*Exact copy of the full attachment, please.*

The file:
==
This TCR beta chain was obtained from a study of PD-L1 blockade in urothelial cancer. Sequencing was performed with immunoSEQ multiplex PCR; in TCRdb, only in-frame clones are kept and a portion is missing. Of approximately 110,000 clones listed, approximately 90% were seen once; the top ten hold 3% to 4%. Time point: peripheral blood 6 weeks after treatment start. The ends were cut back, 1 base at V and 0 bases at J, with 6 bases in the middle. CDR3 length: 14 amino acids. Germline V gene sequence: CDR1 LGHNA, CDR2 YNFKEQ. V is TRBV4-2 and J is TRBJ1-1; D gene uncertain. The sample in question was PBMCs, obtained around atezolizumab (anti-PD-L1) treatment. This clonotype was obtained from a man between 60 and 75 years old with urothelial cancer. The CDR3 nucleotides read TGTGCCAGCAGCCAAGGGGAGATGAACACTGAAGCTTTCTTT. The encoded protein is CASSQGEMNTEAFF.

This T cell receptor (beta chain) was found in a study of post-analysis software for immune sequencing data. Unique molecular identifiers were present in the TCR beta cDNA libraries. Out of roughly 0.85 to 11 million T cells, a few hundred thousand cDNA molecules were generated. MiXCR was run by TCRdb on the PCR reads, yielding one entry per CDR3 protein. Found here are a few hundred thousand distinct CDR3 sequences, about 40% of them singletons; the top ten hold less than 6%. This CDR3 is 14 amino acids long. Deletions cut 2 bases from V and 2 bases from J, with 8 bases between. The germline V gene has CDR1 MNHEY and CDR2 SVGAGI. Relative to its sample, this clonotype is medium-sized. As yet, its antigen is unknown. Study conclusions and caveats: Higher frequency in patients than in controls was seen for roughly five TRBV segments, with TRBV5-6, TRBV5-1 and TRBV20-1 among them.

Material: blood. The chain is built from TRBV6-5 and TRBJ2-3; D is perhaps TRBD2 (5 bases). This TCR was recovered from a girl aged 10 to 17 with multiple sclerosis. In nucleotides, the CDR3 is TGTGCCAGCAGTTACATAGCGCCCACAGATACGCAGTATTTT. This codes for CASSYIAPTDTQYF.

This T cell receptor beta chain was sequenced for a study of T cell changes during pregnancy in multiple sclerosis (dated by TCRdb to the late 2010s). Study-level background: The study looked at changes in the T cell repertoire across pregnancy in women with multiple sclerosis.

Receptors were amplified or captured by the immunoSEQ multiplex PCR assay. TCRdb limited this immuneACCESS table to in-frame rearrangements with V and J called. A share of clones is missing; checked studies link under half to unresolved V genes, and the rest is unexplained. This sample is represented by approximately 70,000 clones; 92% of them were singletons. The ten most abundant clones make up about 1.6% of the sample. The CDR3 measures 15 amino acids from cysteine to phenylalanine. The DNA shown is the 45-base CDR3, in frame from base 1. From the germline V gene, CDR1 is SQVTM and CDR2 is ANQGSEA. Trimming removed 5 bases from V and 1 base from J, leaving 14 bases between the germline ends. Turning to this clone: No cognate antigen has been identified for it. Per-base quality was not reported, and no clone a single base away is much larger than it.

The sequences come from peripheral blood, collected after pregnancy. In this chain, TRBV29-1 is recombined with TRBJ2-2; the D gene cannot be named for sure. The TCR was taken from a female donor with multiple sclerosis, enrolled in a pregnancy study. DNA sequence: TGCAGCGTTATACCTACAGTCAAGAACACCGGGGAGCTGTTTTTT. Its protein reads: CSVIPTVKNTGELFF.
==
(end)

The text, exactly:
This TCR beta chain was obtained from a study of PD-L1 blockade in urothelial cancer. Sequencing was performed with immunoSEQ multiplex PCR; in TCRdb, only in-frame clones are kept and a portion is missing. Of approximately 110,000 clones listed, approximately 90% were seen once; the top ten hold 3% to 4%. Time point: peripheral blood 6 weeks after treatment start. The ends were cut back, 1 base at V and 0 bases at J, with 6 bases in the middle. CDR3 length: 14 amino acids. Germline V gene sequence: CDR1 LGHNA, CDR2 YNFKEQ. V is TRBV4-2 and J is TRBJ1-1; D gene uncertain. The sample in question was PBMCs, obtained around atezolizumab (anti-PD-L1) treatment. This clonotype was obtained from a man between 60 and 75 years old with urothelial cancer. The CDR3 nucleotides read TGTGCCAGCAGCCAAGGGGAGATGAACACTGAAGCTTTCTTT. The encoded protein is CASSQGEMNTEAFF.

This T cell receptor (beta chain) was found in a study of post-analysis software for immune sequencing data. Unique molecular identifiers were present in the TCR beta cDNA libraries. Out of roughly 0.85 to 11 million T cells, a few hundred thousand cDNA molecules were generated. MiXCR was run by TCRdb on the PCR reads, yielding one entry per CDR3 protein. Found here are a few hundred thousand distinct CDR3 sequences, about 40% of them singletons; the top ten hold less than 6%. This CDR3 is 14 amino acids long. Deletions cut 2 bases from V and 2 bases from J, with 8 bases between. The germline V gene has CDR1 MNHEY and CDR2 SVGAGI. Relative to its sample, this clonotype is medium-sized. As yet, its antigen is unknown. Study conclusions and caveats: Higher frequency in patients than in controls was seen for roughly five TRBV segments, with TRBV5-6, TRBV5-1 and TRBV20-1 among them.

Material: blood. The chain is built from TRBV6-5 and TRBJ2-3; D is perhaps TRBD2 (5 bases). This TCR was recovered from a girl aged 10 to 17 with multiple sclerosis. In nucleotides, the CDR3 is TGTGCCAGCAGTTACATAGCGCCCACAGATACGCAGTATTTT. This codes for CASSYIAPTDTQYF.

This T cell receptor beta chain was sequenced for a study of T cell changes during pregnancy in multiple sclerosis (dated by TCRdb to the late 2010s). Study-level background: The study looked at changes in the T cell repertoire across pregnancy in women with multiple sclerosis.

Receptors were amplified or captured by the immunoSEQ multiplex PCR assay. TCRdb limited this immuneACCESS table to in-frame rearrangements with V and J called. A share of clones is missing; checked studies link under half to unresolved V genes, and the rest is unexplained. This sample is represented by approximately 70,000 clones; 92% of them were singletons. The ten most abundant clones make up about 1.6% of the sample. The CDR3 measures 15 amino acids from cysteine to phenylalanine. The DNA shown is the 45-base CDR3, in frame from base 1. From the germline V gene, CDR1 is SQVTM and CDR2 is ANQGSEA. Trimming removed 5 bases from V and 1 base from J, leaving 14 bases between the germline ends. Turning to this clone: No cognate antigen has been identified for it. Per-base quality was not reported, and no clone a single base away is much larger than it.

The sequences come from peripheral blood, collected after pregnancy. In this chain, TRBV29-1 is recombined with TRBJ2-2; the D gene cannot be named for sure. The TCR was taken from a female donor with multiple sclerosis, enrolled in a pregnancy study. DNA sequence: TGCAGCGTTATACCTACAGTCAAGAACACCGGGGAGCTGTTTTTT. Its protein reads: CSVIPTVKNTGELFF.